Have you ever read the book Something from Nothing, by Phoebe Gilman? It is a wonderful story, with a sewing theme, of sewing/creating something beautiful over and over again. My fervent hope is that the 4-H sewing camp participants feel the same way about all of their creations generated during sewing camp!
Recently, the Tallahassee Chapter of the American Sewing Guild (ASG, part of a national, non-profit organization dedicated to the art and love of sewing) generously volunteered their time, talent, and supplies to enrich the experience of every 4-H sewing camp participant.
The ASG philosophy, coupled with the 4-H history of helping youth “learn by doing” is a good fit. Both organizations focus on teaching new topics and life skills development through experiences thus enhancing self-confidence through skill building.
In today’s world, sewing is seemingly no longer a necessity. Sewing can even be expensive! But, can we put a price on self-confidence or creativity, sustainability or even a life skill?
4-H Sewing Campers Photo source: Heidi Copeland
Think of all the things learned while sewing. Sewing helps teach:
- Finger dexterity and the development of fine motor skills.
- The value of patience.
- Systematic following of directions – both verbal and written.
- Vocabulary as well as techniques.
- Pride in accomplishment for a job well done!
Moreover, sewing truly integrates science, technology, engineering, art and math (STEAM). And it is FUN! Campers:
- Learned first-hand about fibers (science).
- Experienced technology using various sewing machines and equipment – some even computer driven.
- Became adept at trouble shooting their own machine repair (engineering).
- Artistically bedazzled their creations.
- Utilized practical applications of many mathematical concepts to measure and sew as well as critical thinking and problem solving.
The 4-H Club pledge says, “I pledge … My Head to clearer thinking, My Heart to greater loyalty, My Hands to larger service and My Health to better living for my club, my community, my country, and my world”. ALL of the campers contributed to a community service project sewing a pillowcase destined for the Early Learning Coalition of the Big Bend Read a Child to Sleep campaign. This fostered the idea that empathy, sharing, nurturing relationships and giving is important too.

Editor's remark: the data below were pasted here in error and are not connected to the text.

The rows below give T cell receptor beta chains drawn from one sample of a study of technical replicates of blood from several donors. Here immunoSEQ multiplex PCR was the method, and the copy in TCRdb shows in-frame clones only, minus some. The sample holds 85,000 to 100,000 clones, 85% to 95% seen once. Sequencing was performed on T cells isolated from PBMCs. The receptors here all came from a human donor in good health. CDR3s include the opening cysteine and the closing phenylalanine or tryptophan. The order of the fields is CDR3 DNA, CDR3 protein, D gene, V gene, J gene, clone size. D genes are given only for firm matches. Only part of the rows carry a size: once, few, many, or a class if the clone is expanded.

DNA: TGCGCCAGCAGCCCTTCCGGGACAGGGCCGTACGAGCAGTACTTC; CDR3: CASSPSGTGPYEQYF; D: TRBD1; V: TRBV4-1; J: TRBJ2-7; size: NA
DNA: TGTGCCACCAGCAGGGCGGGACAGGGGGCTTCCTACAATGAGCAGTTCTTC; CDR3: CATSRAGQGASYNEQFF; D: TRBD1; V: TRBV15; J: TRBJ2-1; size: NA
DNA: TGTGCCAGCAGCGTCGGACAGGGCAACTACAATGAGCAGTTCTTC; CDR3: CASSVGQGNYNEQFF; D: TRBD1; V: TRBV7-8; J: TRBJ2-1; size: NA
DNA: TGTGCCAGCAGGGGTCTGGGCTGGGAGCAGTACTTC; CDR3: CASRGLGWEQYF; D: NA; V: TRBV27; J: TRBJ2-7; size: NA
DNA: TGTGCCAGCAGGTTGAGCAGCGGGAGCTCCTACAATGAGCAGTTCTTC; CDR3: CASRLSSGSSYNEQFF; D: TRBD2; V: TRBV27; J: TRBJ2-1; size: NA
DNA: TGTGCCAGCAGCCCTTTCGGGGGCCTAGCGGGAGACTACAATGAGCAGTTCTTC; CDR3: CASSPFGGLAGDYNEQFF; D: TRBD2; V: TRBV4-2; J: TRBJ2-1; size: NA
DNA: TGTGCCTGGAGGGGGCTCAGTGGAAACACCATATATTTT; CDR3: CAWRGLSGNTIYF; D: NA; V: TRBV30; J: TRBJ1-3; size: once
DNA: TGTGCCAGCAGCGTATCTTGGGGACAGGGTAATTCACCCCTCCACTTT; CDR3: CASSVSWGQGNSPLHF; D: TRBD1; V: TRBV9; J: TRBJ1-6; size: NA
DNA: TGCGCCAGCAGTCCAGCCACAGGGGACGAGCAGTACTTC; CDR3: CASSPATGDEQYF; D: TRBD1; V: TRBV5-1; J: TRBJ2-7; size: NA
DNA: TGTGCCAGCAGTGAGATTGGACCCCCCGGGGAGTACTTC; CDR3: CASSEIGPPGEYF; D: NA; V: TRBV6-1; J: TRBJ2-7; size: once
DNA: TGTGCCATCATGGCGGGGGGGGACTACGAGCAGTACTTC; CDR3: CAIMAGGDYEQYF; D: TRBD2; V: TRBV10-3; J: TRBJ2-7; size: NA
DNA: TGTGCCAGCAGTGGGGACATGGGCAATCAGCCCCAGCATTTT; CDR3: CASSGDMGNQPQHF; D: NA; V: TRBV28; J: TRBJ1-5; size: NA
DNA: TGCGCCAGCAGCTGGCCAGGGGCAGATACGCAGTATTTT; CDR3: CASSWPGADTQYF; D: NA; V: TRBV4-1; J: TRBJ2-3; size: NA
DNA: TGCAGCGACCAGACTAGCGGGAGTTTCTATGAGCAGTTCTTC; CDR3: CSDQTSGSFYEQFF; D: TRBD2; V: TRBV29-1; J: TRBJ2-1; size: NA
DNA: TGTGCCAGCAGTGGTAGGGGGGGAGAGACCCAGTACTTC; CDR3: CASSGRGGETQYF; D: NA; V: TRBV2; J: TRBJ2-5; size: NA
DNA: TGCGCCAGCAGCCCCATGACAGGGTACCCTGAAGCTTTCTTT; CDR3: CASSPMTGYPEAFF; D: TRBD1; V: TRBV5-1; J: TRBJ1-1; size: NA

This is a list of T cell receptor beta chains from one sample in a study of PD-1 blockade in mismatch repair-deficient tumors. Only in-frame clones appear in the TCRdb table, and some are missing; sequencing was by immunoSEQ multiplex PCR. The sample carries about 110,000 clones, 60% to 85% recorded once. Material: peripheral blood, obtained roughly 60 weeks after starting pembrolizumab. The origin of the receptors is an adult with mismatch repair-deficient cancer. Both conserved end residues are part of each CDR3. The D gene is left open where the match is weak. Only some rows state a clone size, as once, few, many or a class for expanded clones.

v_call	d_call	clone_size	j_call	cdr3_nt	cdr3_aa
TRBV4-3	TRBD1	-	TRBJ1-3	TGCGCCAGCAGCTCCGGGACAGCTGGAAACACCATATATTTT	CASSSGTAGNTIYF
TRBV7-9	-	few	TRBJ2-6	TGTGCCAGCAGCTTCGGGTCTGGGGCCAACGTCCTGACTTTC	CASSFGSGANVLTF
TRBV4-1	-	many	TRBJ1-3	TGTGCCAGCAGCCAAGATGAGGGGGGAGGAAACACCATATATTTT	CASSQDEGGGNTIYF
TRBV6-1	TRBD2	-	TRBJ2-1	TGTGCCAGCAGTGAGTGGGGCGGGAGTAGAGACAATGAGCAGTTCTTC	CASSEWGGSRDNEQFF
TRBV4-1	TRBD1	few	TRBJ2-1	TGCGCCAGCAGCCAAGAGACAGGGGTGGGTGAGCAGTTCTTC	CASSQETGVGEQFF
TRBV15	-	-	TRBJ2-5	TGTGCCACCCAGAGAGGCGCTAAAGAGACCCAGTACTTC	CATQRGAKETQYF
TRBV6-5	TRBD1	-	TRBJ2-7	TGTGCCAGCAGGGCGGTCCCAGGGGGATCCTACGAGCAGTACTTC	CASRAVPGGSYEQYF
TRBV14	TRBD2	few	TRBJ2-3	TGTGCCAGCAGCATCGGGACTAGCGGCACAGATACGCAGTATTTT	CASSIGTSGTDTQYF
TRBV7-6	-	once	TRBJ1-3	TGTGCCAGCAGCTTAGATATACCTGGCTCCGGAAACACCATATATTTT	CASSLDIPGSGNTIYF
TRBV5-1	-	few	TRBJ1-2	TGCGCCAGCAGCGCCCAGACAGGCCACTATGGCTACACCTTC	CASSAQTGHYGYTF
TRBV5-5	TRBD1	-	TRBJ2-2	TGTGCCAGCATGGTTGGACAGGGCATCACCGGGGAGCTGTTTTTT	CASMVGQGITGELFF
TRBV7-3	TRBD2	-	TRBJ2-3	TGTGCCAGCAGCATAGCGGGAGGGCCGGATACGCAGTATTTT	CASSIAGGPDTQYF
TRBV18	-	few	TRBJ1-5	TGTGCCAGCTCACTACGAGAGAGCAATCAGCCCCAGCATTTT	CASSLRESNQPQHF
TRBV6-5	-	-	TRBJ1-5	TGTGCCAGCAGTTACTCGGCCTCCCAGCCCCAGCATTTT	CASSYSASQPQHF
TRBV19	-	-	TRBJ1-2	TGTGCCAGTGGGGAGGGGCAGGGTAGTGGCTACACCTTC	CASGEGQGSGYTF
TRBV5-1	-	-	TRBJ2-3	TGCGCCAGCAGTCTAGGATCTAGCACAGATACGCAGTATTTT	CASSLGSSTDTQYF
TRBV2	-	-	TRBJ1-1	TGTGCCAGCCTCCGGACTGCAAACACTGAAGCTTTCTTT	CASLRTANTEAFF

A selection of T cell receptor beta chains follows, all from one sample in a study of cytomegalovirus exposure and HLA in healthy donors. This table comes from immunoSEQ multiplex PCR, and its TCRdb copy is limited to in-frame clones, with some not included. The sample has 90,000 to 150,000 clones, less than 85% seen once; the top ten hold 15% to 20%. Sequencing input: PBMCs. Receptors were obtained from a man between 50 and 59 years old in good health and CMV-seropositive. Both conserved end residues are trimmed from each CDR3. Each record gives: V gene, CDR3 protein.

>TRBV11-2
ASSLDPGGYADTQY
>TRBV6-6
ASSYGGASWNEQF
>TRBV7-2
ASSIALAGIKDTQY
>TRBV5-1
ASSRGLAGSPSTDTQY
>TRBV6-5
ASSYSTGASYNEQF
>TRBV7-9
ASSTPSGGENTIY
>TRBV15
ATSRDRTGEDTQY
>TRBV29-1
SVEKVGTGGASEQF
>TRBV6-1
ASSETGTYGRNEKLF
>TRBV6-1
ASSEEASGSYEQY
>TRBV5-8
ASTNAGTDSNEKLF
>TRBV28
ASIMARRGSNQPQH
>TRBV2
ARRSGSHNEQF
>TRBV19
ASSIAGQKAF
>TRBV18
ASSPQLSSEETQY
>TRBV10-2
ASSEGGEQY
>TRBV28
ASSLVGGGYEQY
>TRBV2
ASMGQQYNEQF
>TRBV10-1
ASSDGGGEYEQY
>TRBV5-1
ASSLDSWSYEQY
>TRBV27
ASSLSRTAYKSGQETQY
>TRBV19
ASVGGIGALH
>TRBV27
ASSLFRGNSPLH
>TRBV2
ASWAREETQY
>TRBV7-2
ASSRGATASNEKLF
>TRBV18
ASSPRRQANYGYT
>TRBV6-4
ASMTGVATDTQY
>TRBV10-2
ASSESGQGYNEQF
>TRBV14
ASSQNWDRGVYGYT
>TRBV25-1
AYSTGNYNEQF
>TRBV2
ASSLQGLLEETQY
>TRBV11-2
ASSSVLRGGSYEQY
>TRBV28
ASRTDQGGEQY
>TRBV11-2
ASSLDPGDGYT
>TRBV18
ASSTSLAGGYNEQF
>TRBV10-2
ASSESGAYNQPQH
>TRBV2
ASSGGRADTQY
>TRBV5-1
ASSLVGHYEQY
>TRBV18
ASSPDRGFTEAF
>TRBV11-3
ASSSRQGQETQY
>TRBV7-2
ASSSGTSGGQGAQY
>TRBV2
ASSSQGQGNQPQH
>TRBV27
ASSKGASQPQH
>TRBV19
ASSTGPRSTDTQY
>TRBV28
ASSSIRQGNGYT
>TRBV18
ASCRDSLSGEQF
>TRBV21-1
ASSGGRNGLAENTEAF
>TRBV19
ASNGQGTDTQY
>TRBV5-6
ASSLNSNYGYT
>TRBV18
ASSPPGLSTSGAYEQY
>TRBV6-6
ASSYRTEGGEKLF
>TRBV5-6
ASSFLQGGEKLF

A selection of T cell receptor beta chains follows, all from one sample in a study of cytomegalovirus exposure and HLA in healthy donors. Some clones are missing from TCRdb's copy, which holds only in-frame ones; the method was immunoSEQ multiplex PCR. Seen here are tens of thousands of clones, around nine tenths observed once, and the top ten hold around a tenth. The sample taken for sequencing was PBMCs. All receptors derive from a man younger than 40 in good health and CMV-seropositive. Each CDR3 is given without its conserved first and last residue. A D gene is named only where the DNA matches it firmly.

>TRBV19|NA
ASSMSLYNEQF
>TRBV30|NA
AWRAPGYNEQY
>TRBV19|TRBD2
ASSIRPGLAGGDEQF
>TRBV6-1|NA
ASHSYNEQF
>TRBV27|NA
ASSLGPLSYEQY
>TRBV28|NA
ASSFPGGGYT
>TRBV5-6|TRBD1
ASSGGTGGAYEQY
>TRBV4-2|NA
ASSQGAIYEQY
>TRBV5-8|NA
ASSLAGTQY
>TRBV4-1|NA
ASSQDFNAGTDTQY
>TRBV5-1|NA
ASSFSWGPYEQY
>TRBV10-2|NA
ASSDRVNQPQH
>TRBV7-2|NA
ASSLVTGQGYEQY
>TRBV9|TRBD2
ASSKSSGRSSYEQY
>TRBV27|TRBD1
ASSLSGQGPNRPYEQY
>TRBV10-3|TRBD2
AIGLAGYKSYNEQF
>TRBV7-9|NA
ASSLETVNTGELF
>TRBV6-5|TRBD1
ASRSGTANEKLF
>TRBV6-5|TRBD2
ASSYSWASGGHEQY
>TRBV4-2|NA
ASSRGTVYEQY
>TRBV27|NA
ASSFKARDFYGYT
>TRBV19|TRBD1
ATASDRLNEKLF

Sewing certainly did not stop when camp ended. A budding entrepreneur posted on Facebook she is taking orders for her creations while another camper is helping a local theatre group fashion costumes to obtain her community service hours fulfilling a high school graduation requirement.
There is no better feeling than the pride of accomplishment. Sewing campers learned by doing and while they were at it learned a skills they will carry throughout life.
To find out more about the American Sewing Guild: https://www.asg.org/
To find out more about Leon County 4-H programs: http://leon.ifas.ufl.edu/4h
If you are interested in learning more about 4-H, go to florida4h.org.
For nearly 40 years, National Grandparents Day has been celebrated as an opportunity to express gratitude for all that grandparents do for families and communities. According to the U.S. Census Bureau Profile, America Facts for Features, in 1970, Marian McQuade initiated a campaign to establish a day to honor grandparents. In 1978, President Jimmy Carter signed a federal proclamation, declaring the first Sunday after Labor Day to be National Grandparents Day.
Across the U.S., not only are grandparents appreciated for sharing their time, wisdom, and values, but they are currently stepping up to raise over 7.2 million children under the age of 18 whose biological parents are unable to do so, thus keeping the children out of the foster care system. In Florida, 11% of children live in homes where householders are grandparents or other relatives.
Locally, in Leon County, there are more than 2,000 grandparent-headed families, where:
- 13.1% of the grandparents are 60 years and older
- 39.8% of these families live below the poverty level
- Nearly 50% of these families have had the children for 5 or more years
The reasons as to why so many grandparents are raising grandchildren are many and varied. Nationally, substance abuse causes more than one third of this type of placement. Nevertheless, because of a grandparent’s selfless devotion and generosity to the needs of others, grandparents are, in fact, owed a great deal of thanks for their altruism.
As one grandmother exclaimed, “For my 50th birthday, I got a 2 year-old. My story isn’t unique.” In fact, grandparent roles in children’s lives are so significant that the Grandparents as Parents (GaP) Program of the Tallahassee Senior Foundation, funded by the Leon County Commission, grants, and donations, has a program and support group just for them! According to Karen Boebinger, GaP Program Coordinator, “The GaP program provides moral support and resource assistance to these grandfamilies who are trying to navigate through their new lifestyle.”